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BBPA Welcomes Government Commitment To Reconsider Alcohol-Free Descriptors

BBPA-Logo-for-General-UseThe British Beer & Pub Association has today welcomed a new commitment from the UK Government to reconsider alcohol free descriptors.

The Government’s commitment was stated in a new green paper, titled “Advancing our health: prevention in the 2020s”, which also committed the Government to working with the alcohol industry to increase significantly in the availability of alcohol-free and low-alcohol products by 2025.

Current regulations mean that ‘alcohol free’ beer in the UK is defined as being up to 0.05% ABV. However, in the rest of Europe, beers up to 0.5% ABV are defined as alcohol free. This creates the perverse situation where beers brewed in Europe at 0.5% ABV can sold in the UK as “alcohol free”, but British beers made at the same strength must use different descriptors.

The Government’s commitment follows the rapid growth of low and no alcohol beers over the last few years, driven by consumer demand and innovative brewers. From 2013 to 2017, the low and no alcohol beer market grew by 150% in the UK.[1] Approximately 43 million pints of low or no alcohol beer and now sold annually in the UK.[2]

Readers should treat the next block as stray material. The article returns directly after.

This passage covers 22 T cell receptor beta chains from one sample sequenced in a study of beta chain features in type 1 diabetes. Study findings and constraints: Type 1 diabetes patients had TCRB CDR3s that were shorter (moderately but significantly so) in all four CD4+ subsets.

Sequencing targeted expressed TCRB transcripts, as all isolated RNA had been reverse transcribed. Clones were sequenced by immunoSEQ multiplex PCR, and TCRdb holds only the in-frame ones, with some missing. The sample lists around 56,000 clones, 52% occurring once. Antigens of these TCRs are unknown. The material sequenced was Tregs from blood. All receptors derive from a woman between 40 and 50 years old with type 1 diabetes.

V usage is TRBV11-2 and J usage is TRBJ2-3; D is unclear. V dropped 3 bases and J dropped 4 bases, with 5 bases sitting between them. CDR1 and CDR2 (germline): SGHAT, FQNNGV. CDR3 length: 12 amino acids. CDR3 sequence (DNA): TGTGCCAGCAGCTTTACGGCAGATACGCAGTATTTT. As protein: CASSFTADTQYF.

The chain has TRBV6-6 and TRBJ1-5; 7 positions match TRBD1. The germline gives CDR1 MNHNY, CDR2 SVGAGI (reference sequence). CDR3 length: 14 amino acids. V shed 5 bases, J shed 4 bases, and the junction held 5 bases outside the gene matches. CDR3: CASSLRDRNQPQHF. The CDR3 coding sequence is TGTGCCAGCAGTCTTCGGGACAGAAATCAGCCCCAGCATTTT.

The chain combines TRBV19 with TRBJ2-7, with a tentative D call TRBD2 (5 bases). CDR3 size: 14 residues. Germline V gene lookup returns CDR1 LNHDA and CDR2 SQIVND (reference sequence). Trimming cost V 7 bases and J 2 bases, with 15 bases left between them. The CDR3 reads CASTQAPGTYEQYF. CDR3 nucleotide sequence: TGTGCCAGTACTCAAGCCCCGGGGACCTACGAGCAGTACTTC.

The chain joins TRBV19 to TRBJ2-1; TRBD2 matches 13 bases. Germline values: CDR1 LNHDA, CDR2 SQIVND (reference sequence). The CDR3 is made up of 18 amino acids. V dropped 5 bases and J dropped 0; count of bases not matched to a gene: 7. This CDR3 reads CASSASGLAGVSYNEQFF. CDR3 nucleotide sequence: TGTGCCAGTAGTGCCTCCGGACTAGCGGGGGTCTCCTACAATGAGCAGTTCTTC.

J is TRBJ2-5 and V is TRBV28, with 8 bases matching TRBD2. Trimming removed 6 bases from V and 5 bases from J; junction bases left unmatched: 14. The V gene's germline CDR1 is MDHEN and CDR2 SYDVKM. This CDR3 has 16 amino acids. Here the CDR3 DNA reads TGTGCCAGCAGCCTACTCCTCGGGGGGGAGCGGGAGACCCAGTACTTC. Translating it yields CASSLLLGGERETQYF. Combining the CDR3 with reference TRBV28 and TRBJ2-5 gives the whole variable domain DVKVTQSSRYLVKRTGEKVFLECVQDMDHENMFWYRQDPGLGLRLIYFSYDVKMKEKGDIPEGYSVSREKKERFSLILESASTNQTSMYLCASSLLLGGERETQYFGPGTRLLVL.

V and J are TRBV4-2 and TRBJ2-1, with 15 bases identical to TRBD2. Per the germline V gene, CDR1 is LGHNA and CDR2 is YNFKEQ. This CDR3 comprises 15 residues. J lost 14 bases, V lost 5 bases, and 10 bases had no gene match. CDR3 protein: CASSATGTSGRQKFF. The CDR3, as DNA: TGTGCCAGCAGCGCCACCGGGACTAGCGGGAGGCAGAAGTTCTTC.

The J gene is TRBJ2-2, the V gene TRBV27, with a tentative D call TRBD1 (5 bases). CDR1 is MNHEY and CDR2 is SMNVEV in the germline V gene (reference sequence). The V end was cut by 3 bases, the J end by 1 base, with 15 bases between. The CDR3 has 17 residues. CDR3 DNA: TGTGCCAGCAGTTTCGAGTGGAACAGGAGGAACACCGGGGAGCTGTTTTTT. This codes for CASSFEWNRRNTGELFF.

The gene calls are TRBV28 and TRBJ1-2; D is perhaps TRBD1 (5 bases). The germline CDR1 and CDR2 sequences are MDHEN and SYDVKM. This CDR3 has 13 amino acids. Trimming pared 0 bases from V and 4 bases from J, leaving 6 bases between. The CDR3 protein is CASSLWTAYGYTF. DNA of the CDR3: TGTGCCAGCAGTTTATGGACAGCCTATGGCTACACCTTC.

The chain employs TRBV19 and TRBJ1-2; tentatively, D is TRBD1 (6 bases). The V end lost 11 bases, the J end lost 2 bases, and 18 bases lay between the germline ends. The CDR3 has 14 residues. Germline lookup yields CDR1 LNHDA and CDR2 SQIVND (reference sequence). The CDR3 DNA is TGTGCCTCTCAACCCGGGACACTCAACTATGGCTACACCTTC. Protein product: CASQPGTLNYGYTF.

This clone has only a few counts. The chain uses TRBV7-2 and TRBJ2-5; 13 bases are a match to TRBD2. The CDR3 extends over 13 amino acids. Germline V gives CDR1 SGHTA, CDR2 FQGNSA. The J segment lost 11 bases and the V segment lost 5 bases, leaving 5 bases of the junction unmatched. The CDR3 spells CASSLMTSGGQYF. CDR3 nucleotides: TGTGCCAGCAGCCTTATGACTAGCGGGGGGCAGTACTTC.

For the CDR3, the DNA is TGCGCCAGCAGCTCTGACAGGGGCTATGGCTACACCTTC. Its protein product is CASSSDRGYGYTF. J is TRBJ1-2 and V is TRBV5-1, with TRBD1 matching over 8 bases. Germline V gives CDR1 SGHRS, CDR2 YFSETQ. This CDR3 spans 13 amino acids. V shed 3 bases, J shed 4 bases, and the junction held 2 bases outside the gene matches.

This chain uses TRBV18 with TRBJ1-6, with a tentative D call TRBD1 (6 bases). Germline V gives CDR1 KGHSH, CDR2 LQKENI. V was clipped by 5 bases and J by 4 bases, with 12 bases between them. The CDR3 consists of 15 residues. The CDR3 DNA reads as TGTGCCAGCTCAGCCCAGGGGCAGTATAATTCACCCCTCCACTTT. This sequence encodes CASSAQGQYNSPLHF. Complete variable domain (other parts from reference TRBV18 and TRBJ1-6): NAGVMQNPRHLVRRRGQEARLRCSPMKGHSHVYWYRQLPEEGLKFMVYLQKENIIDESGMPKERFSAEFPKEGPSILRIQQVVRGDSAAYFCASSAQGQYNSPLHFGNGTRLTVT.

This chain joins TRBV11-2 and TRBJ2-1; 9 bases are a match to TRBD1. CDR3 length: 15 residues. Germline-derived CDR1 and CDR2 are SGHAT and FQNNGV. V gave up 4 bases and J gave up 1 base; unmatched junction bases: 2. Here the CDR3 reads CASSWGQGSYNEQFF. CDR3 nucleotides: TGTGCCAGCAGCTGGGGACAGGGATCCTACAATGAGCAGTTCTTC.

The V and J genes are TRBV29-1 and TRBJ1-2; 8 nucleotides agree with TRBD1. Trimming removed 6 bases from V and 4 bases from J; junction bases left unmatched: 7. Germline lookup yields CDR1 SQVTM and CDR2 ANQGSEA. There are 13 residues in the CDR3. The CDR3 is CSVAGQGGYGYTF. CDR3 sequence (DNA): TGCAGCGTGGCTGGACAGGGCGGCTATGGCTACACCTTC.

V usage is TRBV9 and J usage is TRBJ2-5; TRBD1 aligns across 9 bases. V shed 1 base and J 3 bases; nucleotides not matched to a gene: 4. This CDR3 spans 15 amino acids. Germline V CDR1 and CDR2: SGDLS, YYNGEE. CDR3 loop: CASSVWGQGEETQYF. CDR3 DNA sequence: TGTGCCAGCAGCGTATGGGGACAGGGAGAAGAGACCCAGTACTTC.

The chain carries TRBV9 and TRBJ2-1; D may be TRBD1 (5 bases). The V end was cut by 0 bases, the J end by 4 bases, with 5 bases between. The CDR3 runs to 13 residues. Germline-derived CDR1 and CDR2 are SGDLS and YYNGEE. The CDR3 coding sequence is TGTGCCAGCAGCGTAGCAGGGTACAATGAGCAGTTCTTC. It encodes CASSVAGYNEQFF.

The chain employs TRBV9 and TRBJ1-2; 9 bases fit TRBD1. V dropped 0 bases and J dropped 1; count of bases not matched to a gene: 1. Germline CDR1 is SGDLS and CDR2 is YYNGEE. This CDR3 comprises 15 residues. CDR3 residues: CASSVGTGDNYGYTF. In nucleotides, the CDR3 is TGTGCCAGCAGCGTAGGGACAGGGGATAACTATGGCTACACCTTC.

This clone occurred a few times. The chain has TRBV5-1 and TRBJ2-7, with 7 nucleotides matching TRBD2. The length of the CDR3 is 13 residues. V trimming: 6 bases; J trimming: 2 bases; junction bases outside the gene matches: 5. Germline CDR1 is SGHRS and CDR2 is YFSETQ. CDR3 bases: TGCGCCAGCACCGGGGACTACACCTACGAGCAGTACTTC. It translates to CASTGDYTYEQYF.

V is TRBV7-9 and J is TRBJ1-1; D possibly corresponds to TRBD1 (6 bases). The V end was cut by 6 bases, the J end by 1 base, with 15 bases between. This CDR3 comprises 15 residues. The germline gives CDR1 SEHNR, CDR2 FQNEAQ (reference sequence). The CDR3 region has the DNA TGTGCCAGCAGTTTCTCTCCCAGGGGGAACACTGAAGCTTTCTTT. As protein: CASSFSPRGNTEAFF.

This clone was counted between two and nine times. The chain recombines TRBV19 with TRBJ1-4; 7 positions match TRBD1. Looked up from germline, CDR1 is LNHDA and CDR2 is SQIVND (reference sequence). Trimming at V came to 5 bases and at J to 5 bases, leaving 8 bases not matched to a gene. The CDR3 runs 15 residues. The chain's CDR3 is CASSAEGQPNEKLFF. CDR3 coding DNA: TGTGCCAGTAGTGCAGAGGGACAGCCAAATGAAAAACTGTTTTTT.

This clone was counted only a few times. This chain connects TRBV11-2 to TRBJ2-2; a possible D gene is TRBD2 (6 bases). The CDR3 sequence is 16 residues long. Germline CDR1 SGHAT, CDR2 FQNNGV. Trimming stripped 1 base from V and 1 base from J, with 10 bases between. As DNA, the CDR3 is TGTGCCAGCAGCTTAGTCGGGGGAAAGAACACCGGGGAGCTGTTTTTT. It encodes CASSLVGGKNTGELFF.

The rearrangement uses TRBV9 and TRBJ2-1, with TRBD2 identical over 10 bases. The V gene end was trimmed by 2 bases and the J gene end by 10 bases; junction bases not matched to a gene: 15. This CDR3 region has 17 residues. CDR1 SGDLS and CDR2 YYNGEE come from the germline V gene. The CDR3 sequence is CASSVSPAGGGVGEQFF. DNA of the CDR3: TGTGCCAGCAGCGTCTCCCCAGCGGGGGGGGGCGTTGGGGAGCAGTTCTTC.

Brigid Simmonds, Chief Executive of the British Beer & Pub Association, said:

“The skill and craft needed to brew low and no alcohol beers is no different to normal strength beers, meaning they taste great and quality is not compromised. With a bigger range of low and no alcohol beers than ever before, it is a great time to give them a try.

“Changing the current definition of ‘alcohol free’ beer from 0.05% ABV to 0.5% ABV – as we have called for previously – will enable Britain’s brewers to create a wider choice of great tasting beers, reduce confusion for consumers and level the playing field with other European markets.”

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